The Stars, Like Dust
Isaac Asimov
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Buy *The Stars, Like Dust* by Isaac Asimov

The Stars, Like Dust
Isaac Asimov
Orb Books
240 pages
September 2009
rated 4 1/2 of 5 possible stars

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Action, murder and intrigue abound on an interstellar scale in Isaac Asimov’s classic The Stars, Like Dust. Biron Farrill is an innocent student at the University of Earth when he is suddenly and inexplicably ripped from his idle life near the end of his last semester to become a puppet of both the tyrannical despots called the Tyranni and those trying to overthrow them. Despite his best efforts to avoid being a pawn, everything he does to try to act on his own plays into the hands of one or the other of the two sides engaged in a massive power struggle. The Stars, Like Dust is the second of Asimov’s books that comprise his Galactic Empire trilogy, the first one being Pebble in the Sky and the third The Currents of Space. They set up his Foundation series to come and, along with his other novels such as I, Robot, established Isaac Asimov as arguably the best-known science fiction author in the world.

Biron Farrill reminded me at first of a befuddled Cary Grant-type character in a futuristic version of North by Northwest. He’s caught up in a plot largely beyond his control, the target of an assassination attempt when a small but deadly radiation bomb planted in his room explodes and he barely escapes in time. He has become the target of an unknown assassin and also a potential recruit of a group fighting the Tyranni. While arranging for his own flight for his life, he discovers that his father, the highly-respected Rancher of Widemos, has been captured by the Tyranni, tried for treason, and murdered by them.

Sander Jonti saves Farrill’s life by alerting him via a call on visiphone that something is up. A sleepy Farrill realizes that everything is not as it should be. The electricity isn’t working right, the ventilation system is off, and while he can hear people calling him on his visiphone, he can’t call out. Then he notices that the murmuring sounds of his bedroom have changed, and he locates the source of the “chuckling conversation it was holding with itself” in his closet:

To be exact, it was the sound of a radiation counter, ticking off the charged particles and the hard gamma waves that came its way, the soft clicking electronic surges melting into a low murmur. It was the sound of a counter, counting the only thing it could count -- death!
Biron can tell by the white strap of his wristwatch that the radiation is not at a harmful level yet (the strap would turn blue if there were too much radiation, and then he would die). Trapped inside his own room, he tries to warn the occupants below him by banging on the floor with a chair, but he can’t do anything about the people above him. Eventually, someone hears him and comes to his rescue, breaking the door down. It’s Jonti and the building’s superintendent, Esbak. They manage to get the building evacuated. Jonti tells Farrill: “You’re a marked man, and I may have already endangered myself as well.”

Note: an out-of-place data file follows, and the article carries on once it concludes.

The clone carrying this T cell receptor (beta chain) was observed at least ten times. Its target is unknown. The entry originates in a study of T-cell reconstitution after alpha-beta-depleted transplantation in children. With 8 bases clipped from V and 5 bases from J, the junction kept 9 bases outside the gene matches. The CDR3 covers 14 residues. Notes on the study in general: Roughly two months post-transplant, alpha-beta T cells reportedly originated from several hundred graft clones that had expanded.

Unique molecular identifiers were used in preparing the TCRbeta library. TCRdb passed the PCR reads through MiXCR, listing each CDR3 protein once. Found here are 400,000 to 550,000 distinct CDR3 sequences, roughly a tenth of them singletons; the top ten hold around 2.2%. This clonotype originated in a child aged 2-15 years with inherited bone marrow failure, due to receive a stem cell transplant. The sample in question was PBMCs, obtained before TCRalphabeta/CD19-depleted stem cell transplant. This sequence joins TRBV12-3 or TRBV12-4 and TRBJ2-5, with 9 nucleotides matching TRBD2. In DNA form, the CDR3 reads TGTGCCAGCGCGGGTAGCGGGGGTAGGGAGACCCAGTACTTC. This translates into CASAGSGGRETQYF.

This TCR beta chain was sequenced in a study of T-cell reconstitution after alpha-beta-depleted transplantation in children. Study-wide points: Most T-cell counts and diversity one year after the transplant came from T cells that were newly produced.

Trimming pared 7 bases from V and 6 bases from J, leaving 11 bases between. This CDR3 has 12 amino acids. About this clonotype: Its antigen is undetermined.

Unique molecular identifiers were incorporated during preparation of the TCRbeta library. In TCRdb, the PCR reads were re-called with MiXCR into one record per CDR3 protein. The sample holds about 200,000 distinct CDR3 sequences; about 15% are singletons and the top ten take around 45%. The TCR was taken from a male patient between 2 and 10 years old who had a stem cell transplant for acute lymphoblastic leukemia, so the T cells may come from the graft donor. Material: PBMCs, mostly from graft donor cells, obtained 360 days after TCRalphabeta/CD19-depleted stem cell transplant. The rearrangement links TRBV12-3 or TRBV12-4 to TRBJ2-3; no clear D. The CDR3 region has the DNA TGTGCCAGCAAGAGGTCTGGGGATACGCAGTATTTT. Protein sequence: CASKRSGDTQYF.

This is just the beginning of the novel. Jonti is one of those who don’t like how the Tyranni are running their vast empire, and he assists Farrill’s escape from Earth. But Jonti has plans of his own and actually considers Farrill expendable. If Farrill can somehow live and avenge his father’s death, fine; if not, that’s also fine, as long as Jonti isn’t implicated. Farrill doesn’t really entirely trust or like Jonti, but he doesn’t have much choice other than to go along with whatever Jonti tells him to do. Jonti’s lands have been confiscated by the Tyranni, and he argues with Farrill that, although he might be able to find better men to do the job,

“If your father was killed, you will be Rancher of Widemos, and as such you would be valuable to me if you were only twelve and an idiot besides. I need you for the same reason that Tyranni must be rid of you. And if my necessity is unconvincing to you, surely theirs cannot be. There was a radiation bomb in your room. It could only have been meant to kill you. Who else would want to kill you?”
Farrill wants to return to his home planet of Nephelos to seek vengeance, but it’s too dangerous. Jonti suggests he goes to see Hinrik V, Director of Rhodia. Jonti says that he is “an imbecile” but that he “has influence with the Tyranni, as much influence as a lickspittle puppet may have” and that he “may arrange to have you reinstated.” That doesn’t do much to fill Farrill’s breast with hope, but he heads to Rhodia. Everyone has his own agenda. Whom, if anyone, can Farrill trust? The wristwatch’s strap, when he gets it returned to him, is still white. It never turned blue; the radiation bomb, if there was one, never went off.

Even when he manages to steal the spaceship of Aratap, the Tyrannian Commisioner, and leaves Rhodia with Hinrik’s daughter, Artemisia, and her uncle Gillbret, Biron unwittingly plays into Aratap’s plans. Aratap is able to makes sense of Biron’s actions, where before they had been unclear to him and didn’t seem to follow a pattern. Aratap allows Biron to escape, at least temporarily, to try to find out more about who are the people behind Farrill’s actions.

The Stars, Like Dust showcases Isaac Asimov at the height of his skills and career. The chapters have titles that are humorous and draw you into the plot - “Chance and the Wrist Watch,” “Musician of the Mind” and “The Hole In Space.” If you enjoy great science fiction and haven’t yet experienced The Stars, Like Dust and Asimov’s other two Galactic Empire novels, you owe it to yourself to check out some of the best science fiction ever written by a master of the genre.

Originally published on Curled Up With A Good Book at © Douglas R. Cobb, 2011

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